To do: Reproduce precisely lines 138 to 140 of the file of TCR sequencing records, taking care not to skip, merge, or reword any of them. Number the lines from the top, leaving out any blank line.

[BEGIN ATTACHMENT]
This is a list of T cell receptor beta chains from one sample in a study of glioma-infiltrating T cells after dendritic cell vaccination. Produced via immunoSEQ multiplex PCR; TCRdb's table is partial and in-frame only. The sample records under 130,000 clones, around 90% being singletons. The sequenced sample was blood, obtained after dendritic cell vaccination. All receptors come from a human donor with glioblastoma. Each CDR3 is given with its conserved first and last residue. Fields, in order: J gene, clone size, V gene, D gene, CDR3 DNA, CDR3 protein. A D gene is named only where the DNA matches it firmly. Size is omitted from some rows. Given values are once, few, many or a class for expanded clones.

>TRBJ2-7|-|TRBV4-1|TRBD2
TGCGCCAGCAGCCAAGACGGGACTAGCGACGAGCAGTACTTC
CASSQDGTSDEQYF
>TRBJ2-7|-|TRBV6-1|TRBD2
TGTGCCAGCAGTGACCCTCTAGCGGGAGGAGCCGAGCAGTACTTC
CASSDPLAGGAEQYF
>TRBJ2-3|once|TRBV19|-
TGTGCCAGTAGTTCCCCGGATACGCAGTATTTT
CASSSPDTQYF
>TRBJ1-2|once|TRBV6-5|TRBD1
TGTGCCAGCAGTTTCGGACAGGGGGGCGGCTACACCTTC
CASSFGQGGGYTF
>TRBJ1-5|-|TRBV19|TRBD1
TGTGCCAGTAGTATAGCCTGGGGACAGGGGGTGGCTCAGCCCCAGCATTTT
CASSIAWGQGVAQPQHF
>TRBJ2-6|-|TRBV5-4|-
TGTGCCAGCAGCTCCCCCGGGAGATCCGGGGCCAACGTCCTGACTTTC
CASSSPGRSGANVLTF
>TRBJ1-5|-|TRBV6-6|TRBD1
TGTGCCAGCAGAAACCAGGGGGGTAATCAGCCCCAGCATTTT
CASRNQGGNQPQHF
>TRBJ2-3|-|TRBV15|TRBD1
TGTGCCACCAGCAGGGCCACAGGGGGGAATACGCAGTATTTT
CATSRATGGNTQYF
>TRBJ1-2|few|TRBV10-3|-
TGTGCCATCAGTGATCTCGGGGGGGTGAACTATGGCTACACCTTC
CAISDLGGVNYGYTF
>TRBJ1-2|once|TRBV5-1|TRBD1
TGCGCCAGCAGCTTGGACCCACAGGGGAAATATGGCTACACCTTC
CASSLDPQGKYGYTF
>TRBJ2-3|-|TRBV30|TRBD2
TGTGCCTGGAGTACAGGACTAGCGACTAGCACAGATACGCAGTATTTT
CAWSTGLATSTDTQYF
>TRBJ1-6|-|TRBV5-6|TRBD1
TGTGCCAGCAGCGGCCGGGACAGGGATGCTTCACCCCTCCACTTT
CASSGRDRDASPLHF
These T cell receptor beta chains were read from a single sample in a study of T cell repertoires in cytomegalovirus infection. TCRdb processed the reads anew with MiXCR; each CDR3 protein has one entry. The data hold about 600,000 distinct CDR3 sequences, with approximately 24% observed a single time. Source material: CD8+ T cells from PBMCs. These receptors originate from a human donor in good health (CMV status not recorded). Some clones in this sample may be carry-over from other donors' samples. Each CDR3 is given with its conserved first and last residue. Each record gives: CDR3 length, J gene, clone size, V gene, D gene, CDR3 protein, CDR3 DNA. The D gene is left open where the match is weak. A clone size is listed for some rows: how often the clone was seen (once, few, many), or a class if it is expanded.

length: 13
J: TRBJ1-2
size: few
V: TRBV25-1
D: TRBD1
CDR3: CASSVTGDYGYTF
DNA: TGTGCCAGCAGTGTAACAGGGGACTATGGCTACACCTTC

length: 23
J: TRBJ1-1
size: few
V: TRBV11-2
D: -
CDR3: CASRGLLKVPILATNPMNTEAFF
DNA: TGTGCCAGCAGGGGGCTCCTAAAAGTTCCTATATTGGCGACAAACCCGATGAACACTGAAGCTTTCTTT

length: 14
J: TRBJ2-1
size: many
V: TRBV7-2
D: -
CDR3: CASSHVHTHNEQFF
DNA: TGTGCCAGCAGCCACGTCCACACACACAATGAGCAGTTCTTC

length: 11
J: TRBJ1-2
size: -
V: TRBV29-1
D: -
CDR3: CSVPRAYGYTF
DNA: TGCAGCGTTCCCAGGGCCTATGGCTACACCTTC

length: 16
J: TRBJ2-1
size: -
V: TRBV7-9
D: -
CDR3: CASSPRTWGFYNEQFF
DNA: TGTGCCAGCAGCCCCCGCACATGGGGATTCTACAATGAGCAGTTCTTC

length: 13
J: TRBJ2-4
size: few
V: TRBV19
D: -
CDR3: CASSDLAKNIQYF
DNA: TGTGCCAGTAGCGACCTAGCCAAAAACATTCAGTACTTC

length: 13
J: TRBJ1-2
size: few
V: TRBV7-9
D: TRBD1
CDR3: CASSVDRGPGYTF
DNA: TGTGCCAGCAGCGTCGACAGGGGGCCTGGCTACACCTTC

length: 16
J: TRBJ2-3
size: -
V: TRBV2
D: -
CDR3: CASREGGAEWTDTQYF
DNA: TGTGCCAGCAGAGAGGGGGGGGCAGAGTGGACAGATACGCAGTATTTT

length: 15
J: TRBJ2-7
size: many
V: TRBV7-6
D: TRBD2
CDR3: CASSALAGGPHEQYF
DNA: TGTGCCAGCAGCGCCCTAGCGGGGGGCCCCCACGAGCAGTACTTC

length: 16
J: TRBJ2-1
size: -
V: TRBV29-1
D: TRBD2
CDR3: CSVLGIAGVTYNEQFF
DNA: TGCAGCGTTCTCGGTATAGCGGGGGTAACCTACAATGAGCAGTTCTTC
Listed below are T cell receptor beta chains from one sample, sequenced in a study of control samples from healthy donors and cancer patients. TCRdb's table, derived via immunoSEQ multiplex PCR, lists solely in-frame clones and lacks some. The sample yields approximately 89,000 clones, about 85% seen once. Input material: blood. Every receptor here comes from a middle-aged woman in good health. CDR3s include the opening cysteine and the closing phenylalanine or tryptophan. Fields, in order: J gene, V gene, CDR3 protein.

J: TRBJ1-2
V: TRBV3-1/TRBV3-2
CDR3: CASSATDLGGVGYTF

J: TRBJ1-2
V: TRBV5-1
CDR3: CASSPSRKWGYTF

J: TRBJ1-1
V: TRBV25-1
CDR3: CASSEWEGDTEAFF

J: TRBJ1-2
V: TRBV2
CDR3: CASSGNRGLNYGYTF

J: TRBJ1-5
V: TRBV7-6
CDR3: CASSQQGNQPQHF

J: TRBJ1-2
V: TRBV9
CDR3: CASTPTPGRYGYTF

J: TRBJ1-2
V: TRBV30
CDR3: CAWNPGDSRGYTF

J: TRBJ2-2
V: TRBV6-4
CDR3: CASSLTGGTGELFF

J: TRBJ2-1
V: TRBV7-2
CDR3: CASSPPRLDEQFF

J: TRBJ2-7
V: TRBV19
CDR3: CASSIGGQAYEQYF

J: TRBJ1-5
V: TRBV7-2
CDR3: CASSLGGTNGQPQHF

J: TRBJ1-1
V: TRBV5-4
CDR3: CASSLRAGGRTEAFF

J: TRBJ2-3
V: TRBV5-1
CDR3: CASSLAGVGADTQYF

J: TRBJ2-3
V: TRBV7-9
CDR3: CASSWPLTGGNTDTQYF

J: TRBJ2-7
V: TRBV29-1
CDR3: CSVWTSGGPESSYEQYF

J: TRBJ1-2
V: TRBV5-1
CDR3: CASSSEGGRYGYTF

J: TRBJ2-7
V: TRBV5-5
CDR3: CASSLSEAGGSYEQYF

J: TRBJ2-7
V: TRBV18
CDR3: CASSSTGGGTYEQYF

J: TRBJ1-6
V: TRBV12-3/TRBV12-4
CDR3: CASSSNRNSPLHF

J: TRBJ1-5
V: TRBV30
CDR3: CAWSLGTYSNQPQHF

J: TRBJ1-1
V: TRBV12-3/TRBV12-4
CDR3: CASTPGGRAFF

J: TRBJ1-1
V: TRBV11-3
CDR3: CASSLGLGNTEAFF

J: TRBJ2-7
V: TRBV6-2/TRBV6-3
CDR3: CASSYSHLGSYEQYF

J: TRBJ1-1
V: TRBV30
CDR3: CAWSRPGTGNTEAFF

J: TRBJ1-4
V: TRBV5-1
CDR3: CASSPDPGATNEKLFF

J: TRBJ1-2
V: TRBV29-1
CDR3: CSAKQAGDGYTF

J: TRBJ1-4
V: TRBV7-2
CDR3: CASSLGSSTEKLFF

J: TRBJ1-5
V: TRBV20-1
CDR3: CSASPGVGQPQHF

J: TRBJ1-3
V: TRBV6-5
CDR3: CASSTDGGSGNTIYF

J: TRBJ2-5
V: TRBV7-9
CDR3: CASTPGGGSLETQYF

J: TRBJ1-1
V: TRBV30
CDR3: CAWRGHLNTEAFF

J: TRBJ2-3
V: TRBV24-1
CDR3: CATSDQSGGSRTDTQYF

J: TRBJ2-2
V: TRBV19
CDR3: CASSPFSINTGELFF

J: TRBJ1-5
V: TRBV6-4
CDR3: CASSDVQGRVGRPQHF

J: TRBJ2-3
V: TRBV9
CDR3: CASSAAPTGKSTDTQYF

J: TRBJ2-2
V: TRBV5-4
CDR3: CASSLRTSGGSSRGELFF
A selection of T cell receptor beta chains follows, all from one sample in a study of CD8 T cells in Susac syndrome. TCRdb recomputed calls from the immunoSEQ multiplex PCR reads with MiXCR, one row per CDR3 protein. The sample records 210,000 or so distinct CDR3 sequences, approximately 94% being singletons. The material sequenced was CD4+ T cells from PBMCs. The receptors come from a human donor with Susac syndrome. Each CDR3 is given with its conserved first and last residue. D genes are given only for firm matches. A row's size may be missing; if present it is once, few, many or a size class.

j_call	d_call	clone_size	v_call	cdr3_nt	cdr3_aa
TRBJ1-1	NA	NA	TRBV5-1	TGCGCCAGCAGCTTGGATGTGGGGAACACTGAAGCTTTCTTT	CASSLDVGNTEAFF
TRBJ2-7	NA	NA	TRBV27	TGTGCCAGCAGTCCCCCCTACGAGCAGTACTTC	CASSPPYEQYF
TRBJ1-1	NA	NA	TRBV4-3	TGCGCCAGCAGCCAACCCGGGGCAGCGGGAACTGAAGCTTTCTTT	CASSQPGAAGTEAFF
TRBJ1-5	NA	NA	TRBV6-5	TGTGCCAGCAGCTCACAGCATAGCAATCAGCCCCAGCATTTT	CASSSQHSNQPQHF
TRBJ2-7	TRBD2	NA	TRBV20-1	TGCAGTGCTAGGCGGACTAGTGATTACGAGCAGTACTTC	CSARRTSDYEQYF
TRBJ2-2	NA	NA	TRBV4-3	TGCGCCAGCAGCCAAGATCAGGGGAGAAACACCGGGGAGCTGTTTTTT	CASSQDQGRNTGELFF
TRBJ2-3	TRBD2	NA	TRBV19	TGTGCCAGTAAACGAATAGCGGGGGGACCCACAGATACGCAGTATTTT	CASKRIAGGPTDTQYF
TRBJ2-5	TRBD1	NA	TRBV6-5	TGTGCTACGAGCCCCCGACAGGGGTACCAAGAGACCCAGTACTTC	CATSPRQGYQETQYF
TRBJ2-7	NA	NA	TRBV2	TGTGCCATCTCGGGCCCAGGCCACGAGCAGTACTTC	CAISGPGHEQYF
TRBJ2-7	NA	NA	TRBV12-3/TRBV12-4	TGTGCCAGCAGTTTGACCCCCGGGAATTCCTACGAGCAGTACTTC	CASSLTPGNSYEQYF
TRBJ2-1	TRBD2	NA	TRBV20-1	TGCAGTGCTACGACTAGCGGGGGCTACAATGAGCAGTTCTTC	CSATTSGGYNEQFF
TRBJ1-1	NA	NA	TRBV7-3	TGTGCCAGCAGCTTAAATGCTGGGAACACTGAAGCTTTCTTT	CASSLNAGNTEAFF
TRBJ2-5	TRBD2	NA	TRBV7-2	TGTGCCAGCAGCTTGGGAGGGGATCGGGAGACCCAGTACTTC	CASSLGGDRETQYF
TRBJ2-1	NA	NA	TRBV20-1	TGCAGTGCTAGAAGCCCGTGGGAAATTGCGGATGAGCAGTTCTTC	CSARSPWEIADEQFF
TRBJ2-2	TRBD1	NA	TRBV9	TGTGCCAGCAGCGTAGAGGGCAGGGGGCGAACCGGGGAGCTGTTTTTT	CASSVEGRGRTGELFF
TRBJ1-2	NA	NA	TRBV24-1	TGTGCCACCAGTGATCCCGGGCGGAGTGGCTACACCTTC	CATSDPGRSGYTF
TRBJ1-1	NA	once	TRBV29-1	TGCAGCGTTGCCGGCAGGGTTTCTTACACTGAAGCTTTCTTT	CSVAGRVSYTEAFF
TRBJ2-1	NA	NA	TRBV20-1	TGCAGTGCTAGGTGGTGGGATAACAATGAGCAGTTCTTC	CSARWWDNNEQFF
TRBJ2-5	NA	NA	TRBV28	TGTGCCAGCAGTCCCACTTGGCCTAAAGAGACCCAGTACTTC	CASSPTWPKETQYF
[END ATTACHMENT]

V: TRBV19
CDR3: CASSIGGQAYEQYF

J: TRBJ1-5